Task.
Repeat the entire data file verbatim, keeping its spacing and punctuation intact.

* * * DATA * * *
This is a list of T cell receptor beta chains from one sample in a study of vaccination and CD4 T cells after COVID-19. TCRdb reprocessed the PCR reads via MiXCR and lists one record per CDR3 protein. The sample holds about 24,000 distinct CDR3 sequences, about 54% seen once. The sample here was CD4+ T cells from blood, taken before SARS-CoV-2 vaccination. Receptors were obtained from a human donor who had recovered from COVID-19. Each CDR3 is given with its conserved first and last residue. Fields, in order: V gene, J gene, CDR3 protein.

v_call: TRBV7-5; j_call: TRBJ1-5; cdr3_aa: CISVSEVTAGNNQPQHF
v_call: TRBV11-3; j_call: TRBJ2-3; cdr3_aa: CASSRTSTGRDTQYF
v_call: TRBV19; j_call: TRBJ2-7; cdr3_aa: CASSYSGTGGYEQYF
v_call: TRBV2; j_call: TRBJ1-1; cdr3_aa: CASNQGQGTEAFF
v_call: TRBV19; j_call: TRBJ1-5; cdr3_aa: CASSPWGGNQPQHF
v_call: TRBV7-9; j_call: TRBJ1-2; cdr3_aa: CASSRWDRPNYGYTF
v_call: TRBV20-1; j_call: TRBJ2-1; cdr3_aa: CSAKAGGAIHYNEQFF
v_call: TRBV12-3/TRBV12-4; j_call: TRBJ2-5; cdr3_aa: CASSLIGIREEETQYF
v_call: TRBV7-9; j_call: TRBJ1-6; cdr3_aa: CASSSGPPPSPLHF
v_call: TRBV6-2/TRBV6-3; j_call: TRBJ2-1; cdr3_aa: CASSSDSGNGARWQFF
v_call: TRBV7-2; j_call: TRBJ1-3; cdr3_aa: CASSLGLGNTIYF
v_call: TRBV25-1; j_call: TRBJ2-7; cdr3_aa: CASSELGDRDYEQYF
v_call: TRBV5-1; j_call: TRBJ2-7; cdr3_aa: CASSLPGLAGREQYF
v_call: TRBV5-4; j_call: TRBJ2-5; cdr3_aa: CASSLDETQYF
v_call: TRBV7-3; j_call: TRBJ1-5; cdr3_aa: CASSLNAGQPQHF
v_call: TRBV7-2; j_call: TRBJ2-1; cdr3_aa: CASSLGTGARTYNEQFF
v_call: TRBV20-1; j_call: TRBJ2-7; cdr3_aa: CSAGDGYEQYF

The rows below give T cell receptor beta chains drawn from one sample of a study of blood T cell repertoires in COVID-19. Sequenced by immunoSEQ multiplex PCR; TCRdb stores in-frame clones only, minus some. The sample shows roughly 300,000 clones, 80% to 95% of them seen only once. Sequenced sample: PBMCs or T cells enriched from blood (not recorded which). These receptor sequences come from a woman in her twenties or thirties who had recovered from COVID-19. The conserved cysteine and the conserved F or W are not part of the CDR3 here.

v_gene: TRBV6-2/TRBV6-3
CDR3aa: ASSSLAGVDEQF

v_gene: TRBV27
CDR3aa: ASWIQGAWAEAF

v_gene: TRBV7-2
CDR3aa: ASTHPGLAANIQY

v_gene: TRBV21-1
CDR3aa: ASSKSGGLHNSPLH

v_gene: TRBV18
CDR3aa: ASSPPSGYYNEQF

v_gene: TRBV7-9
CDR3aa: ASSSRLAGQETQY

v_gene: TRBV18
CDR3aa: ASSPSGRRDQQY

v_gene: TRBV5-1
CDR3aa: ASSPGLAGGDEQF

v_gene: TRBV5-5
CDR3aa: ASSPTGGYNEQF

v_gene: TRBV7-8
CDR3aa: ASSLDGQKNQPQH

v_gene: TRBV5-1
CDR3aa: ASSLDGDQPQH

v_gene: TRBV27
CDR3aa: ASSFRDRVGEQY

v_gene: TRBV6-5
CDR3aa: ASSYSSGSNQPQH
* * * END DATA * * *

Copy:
This is a list of T cell receptor beta chains from one sample in a study of vaccination and CD4 T cells after COVID-19. TCRdb reprocessed the PCR reads via MiXCR and lists one record per CDR3 protein. The sample holds about 24,000 distinct CDR3 sequences, about 54% seen once. The sample here was CD4+ T cells from blood, taken before SARS-CoV-2 vaccination. Receptors were obtained from a human donor who had recovered from COVID-19. Each CDR3 is given with its conserved first and last residue. Fields, in order: V gene, J gene, CDR3 protein.

v_call: TRBV7-5; j_call: TRBJ1-5; cdr3_aa: CISVSEVTAGNNQPQHF
v_call: TRBV11-3; j_call: TRBJ2-3; cdr3_aa: CASSRTSTGRDTQYF
v_call: TRBV19; j_call: TRBJ2-7; cdr3_aa: CASSYSGTGGYEQYF
v_call: TRBV2; j_call: TRBJ1-1; cdr3_aa: CASNQGQGTEAFF
v_call: TRBV19; j_call: TRBJ1-5; cdr3_aa: CASSPWGGNQPQHF
v_call: TRBV7-9; j_call: TRBJ1-2; cdr3_aa: CASSRWDRPNYGYTF
v_call: TRBV20-1; j_call: TRBJ2-1; cdr3_aa: CSAKAGGAIHYNEQFF
v_call: TRBV12-3/TRBV12-4; j_call: TRBJ2-5; cdr3_aa: CASSLIGIREEETQYF
v_call: TRBV7-9; j_call: TRBJ1-6; cdr3_aa: CASSSGPPPSPLHF
v_call: TRBV6-2/TRBV6-3; j_call: TRBJ2-1; cdr3_aa: CASSSDSGNGARWQFF
v_call: TRBV7-2; j_call: TRBJ1-3; cdr3_aa: CASSLGLGNTIYF
v_call: TRBV25-1; j_call: TRBJ2-7; cdr3_aa: CASSELGDRDYEQYF
v_call: TRBV5-1; j_call: TRBJ2-7; cdr3_aa: CASSLPGLAGREQYF
v_call: TRBV5-4; j_call: TRBJ2-5; cdr3_aa: CASSLDETQYF
v_call: TRBV7-3; j_call: TRBJ1-5; cdr3_aa: CASSLNAGQPQHF
v_call: TRBV7-2; j_call: TRBJ2-1; cdr3_aa: CASSLGTGARTYNEQFF
v_call: TRBV20-1; j_call: TRBJ2-7; cdr3_aa: CSAGDGYEQYF

The rows below give T cell receptor beta chains drawn from one sample of a study of blood T cell repertoires in COVID-19. Sequenced by immunoSEQ multiplex PCR; TCRdb stores in-frame clones only, minus some. The sample shows roughly 300,000 clones, 80% to 95% of them seen only once. Sequenced sample: PBMCs or T cells enriched from blood (not recorded which). These receptor sequences come from a woman in her twenties or thirties who had recovered from COVID-19. The conserved cysteine and the conserved F or W are not part of the CDR3 here.

v_gene: TRBV6-2/TRBV6-3
CDR3aa: ASSSLAGVDEQF

v_gene: TRBV27
CDR3aa: ASWIQGAWAEAF

v_gene: TRBV7-2
CDR3aa: ASTHPGLAANIQY

v_gene: TRBV21-1
CDR3aa: ASSKSGGLHNSPLH

v_gene: TRBV18
CDR3aa: ASSPPSGYYNEQF

v_gene: TRBV7-9
CDR3aa: ASSSRLAGQETQY

v_gene: TRBV18
CDR3aa: ASSPSGRRDQQY

v_gene: TRBV5-1
CDR3aa: ASSPGLAGGDEQF

v_gene: TRBV5-5
CDR3aa: ASSPTGGYNEQF

v_gene: TRBV7-8
CDR3aa: ASSLDGQKNQPQH

v_gene: TRBV5-1
CDR3aa: ASSLDGDQPQH

v_gene: TRBV27
CDR3aa: ASSFRDRVGEQY

v_gene: TRBV6-5
CDR3aa: ASSYSSGSNQPQH